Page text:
KRAS c.35G>T (p.G12V) and c.34G>C (p.G12R) Mutations Predict Shorter Survival in 1925 Colorectal Cancers
Yu Imamura, Charles Fuchs, Shuji Ogino. Dana-Farber Cancer Institute, Boston, MA; Brigham and Women's Hospital, Boston, MA
Background: KRAS mutation test has become routine for colorectal cancer. Experimental evidence indicates stronger oncogenic effects of KRAS c.35G>T (p.G12V) and c.34G>C (p.G12R) mutations, compared to other codon 12 and 13 mutations. We hypothesized that colorectal cancers with KRAS c.35G>T and c.34G>C mutations might behave more aggressively than tumors with other KRAS mutations and wild-type KRAS.
Design: We sequenced KRAS codons 12 and 13 in 1925 colorectal cancers, including 1267 stage I-IV colorectal cancers (cohort A) and a validation set of 658 stage III colon cancers in a clinical trial (cohort B). Patient survival was assessed by Kaplan-Meier method, and by Cox proportional hazards model, which was adjusted for other variables, including stage and status of MSI and BRAF mutation.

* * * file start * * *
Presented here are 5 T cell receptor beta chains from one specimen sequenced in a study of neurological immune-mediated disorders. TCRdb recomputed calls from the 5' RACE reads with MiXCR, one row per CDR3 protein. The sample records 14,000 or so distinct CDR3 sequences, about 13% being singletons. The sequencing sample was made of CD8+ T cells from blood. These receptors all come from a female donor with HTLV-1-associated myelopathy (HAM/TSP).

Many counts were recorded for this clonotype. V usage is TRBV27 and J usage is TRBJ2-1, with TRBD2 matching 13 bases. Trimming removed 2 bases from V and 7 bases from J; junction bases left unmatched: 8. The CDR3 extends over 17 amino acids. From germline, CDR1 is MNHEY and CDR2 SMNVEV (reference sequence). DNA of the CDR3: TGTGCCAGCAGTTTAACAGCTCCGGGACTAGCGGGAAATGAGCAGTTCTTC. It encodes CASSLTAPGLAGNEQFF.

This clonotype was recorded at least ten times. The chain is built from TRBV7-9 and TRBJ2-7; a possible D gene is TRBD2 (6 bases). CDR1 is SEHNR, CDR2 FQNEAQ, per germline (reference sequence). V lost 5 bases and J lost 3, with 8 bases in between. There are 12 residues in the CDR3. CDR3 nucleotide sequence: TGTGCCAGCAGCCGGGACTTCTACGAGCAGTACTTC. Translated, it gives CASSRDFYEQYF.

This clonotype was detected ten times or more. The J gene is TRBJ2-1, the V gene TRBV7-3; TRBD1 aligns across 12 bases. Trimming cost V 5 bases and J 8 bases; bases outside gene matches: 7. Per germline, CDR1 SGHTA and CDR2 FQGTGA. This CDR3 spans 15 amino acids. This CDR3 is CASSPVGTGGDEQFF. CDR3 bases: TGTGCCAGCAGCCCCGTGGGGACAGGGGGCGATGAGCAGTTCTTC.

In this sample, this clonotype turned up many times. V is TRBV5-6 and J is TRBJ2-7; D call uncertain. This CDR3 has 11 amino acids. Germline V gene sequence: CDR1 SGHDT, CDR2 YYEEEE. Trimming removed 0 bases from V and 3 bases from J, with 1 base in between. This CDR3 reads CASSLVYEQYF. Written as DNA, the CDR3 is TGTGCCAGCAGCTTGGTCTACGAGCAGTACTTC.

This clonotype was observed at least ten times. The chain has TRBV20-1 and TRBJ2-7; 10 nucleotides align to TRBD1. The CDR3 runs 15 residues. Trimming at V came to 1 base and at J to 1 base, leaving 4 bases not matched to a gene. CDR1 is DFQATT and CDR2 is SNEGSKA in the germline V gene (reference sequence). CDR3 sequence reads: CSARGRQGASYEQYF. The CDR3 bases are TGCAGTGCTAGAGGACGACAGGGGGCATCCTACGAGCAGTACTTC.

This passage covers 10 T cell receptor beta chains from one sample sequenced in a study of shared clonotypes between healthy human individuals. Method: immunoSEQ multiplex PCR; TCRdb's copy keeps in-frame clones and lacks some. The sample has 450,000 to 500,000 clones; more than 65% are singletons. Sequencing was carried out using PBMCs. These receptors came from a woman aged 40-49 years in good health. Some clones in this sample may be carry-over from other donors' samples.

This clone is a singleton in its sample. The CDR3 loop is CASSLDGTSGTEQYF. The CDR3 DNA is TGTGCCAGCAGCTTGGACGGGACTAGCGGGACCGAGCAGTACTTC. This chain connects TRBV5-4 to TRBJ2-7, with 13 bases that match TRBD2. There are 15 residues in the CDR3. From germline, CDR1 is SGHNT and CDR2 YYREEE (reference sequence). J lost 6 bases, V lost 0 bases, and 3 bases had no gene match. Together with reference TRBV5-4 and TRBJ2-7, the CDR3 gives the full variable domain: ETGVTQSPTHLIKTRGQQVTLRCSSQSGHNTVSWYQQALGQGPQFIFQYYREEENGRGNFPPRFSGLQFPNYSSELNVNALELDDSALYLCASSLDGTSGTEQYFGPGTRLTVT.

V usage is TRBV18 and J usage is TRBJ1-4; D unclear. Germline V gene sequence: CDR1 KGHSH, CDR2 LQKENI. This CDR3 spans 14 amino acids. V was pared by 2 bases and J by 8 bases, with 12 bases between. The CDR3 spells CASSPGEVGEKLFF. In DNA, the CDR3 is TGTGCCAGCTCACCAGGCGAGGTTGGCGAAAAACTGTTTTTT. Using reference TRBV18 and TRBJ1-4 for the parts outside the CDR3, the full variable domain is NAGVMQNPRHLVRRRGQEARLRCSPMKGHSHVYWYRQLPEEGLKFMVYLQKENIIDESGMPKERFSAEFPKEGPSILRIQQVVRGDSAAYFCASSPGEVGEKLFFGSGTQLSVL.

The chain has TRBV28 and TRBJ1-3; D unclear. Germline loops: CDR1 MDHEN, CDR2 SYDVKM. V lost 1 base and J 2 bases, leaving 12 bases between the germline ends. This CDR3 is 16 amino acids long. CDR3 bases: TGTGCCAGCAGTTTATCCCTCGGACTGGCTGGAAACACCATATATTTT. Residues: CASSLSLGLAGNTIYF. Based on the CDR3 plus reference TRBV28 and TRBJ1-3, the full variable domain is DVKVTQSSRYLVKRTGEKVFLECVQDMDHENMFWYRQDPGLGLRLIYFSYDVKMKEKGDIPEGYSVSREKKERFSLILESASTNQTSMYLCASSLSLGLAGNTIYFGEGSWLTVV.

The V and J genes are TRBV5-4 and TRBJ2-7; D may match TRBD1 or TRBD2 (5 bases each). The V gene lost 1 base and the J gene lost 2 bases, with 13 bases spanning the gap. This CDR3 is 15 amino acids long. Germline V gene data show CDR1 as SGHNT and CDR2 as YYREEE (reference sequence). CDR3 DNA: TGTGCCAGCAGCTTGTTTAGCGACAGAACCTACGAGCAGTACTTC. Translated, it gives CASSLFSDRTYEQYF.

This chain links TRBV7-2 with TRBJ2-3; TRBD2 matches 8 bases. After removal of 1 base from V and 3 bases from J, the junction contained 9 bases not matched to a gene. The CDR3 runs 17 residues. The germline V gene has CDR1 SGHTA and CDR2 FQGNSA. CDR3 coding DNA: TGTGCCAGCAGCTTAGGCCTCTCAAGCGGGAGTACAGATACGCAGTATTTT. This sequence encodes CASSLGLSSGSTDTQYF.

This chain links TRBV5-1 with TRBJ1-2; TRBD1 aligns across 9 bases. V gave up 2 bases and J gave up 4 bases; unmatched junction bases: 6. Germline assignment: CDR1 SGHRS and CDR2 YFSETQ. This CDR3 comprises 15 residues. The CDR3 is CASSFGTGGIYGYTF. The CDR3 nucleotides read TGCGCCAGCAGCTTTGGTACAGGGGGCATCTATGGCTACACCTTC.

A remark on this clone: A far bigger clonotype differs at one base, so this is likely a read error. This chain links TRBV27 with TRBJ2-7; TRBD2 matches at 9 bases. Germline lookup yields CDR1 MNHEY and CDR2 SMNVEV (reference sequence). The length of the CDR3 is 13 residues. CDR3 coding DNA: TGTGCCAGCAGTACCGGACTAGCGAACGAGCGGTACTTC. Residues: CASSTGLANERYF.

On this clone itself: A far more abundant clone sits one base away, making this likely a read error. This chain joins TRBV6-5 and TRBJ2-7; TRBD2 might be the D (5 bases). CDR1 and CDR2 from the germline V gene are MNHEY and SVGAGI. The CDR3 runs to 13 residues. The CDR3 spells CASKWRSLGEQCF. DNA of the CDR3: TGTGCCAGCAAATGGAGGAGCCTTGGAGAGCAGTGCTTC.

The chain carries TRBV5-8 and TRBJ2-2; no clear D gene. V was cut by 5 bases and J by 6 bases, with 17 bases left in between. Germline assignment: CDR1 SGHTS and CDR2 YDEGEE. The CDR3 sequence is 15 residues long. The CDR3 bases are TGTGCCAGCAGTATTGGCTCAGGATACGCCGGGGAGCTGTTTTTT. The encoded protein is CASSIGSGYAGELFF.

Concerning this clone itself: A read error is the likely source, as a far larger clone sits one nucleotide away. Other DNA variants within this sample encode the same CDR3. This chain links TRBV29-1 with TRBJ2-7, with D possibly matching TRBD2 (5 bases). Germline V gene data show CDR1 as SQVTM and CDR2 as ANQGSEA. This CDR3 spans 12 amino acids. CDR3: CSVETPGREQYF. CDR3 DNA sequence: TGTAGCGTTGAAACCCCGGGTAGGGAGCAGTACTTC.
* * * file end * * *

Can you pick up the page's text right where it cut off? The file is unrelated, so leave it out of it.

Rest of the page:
Results: KRAS mutations were detected in 684 (36%) of 1925 tumors. In cohort A, Kaplan-Meier and multivariate Cox regression analyses showed that c.35G>T mutants (N=93) and c.34G>C mutants (N=8) were associated with significantly high colorectal cancer-specific mortality.
|KRAS||N||Univariate HR (95% CI)||P value||Multivariate HR (95% CI)||P value|
|Wild-type||635||1 (reference)||1 (reference)|
|c.34G>A (p.G12S)||12||2.61 (1.15-5.91)||0.022||1.03 (0.44-2.44)||NS|
|c.34G>C (p.G12R)||8||4.22 (1.72-10.4)||0.002||3.39 (1.28-9.00)||0.014|
|c.34G>T (p.G12C)||44||1.70 (1.01-2.85)||0.045||1.56 (0.92-2.65)||NS|
|c.35G>A (p.G12D)||155||1.47 (1.07-2.04)||0.019||1.08 (0.76-1.51)||NS|
|c.35G>C (p.G12A)||19||1.36 (0.60-3.08)||NS||0.56 (0.24-1.30)||NS|
|c.35G>T (p.G12V)||93||1.84 (1.28-2.64)||0.001||2.00 (1.38-2.90)||0.0003|
|c.38G>A (p.G13D)||103||1.33 (0.90-1.96)||NS||0.88 (0.59-1.30)||NS|